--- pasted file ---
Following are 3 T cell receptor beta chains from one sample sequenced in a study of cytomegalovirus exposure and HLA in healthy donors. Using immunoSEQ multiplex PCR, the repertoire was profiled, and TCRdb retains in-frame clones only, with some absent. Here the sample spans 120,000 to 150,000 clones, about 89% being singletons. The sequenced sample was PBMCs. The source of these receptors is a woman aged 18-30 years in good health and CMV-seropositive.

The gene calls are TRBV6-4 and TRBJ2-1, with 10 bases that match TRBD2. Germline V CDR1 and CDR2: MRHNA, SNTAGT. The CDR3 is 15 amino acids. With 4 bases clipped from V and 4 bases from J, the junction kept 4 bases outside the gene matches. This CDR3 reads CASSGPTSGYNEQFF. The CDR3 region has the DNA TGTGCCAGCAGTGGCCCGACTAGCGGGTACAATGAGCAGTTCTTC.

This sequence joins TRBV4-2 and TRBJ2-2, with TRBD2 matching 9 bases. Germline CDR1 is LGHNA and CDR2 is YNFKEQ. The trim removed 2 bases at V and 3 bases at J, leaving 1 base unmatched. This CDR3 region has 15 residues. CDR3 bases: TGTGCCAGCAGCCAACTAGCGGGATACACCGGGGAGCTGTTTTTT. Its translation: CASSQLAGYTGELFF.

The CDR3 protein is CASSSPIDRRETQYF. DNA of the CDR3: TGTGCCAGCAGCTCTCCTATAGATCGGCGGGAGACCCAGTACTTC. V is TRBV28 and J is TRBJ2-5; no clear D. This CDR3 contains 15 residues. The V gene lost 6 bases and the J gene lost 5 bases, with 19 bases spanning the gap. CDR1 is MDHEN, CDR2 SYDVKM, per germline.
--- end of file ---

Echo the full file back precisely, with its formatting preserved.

Following are 3 T cell receptor beta chains from one sample sequenced in a study of cytomegalovirus exposure and HLA in healthy donors. Using immunoSEQ multiplex PCR, the repertoire was profiled, and TCRdb retains in-frame clones only, with some absent. Here the sample spans 120,000 to 150,000 clones, about 89% being singletons. The sequenced sample was PBMCs. The source of these receptors is a woman aged 18-30 years in good health and CMV-seropositive.

The gene calls are TRBV6-4 and TRBJ2-1, with 10 bases that match TRBD2. Germline V CDR1 and CDR2: MRHNA, SNTAGT. The CDR3 is 15 amino acids. With 4 bases clipped from V and 4 bases from J, the junction kept 4 bases outside the gene matches. This CDR3 reads CASSGPTSGYNEQFF. The CDR3 region has the DNA TGTGCCAGCAGTGGCCCGACTAGCGGGTACAATGAGCAGTTCTTC.

This sequence joins TRBV4-2 and TRBJ2-2, with TRBD2 matching 9 bases. Germline CDR1 is LGHNA and CDR2 is YNFKEQ. The trim removed 2 bases at V and 3 bases at J, leaving 1 base unmatched. This CDR3 region has 15 residues. CDR3 bases: TGTGCCAGCAGCCAACTAGCGGGATACACCGGGGAGCTGTTTTTT. Its translation: CASSQLAGYTGELFF.

The CDR3 protein is CASSSPIDRRETQYF. DNA of the CDR3: TGTGCCAGCAGCTCTCCTATAGATCGGCGGGAGACCCAGTACTTC. V is TRBV28 and J is TRBJ2-5; no clear D. This CDR3 contains 15 residues. The V gene lost 6 bases and the J gene lost 5 bases, with 19 bases spanning the gap. CDR1 is MDHEN, CDR2 SYDVKM, per germline.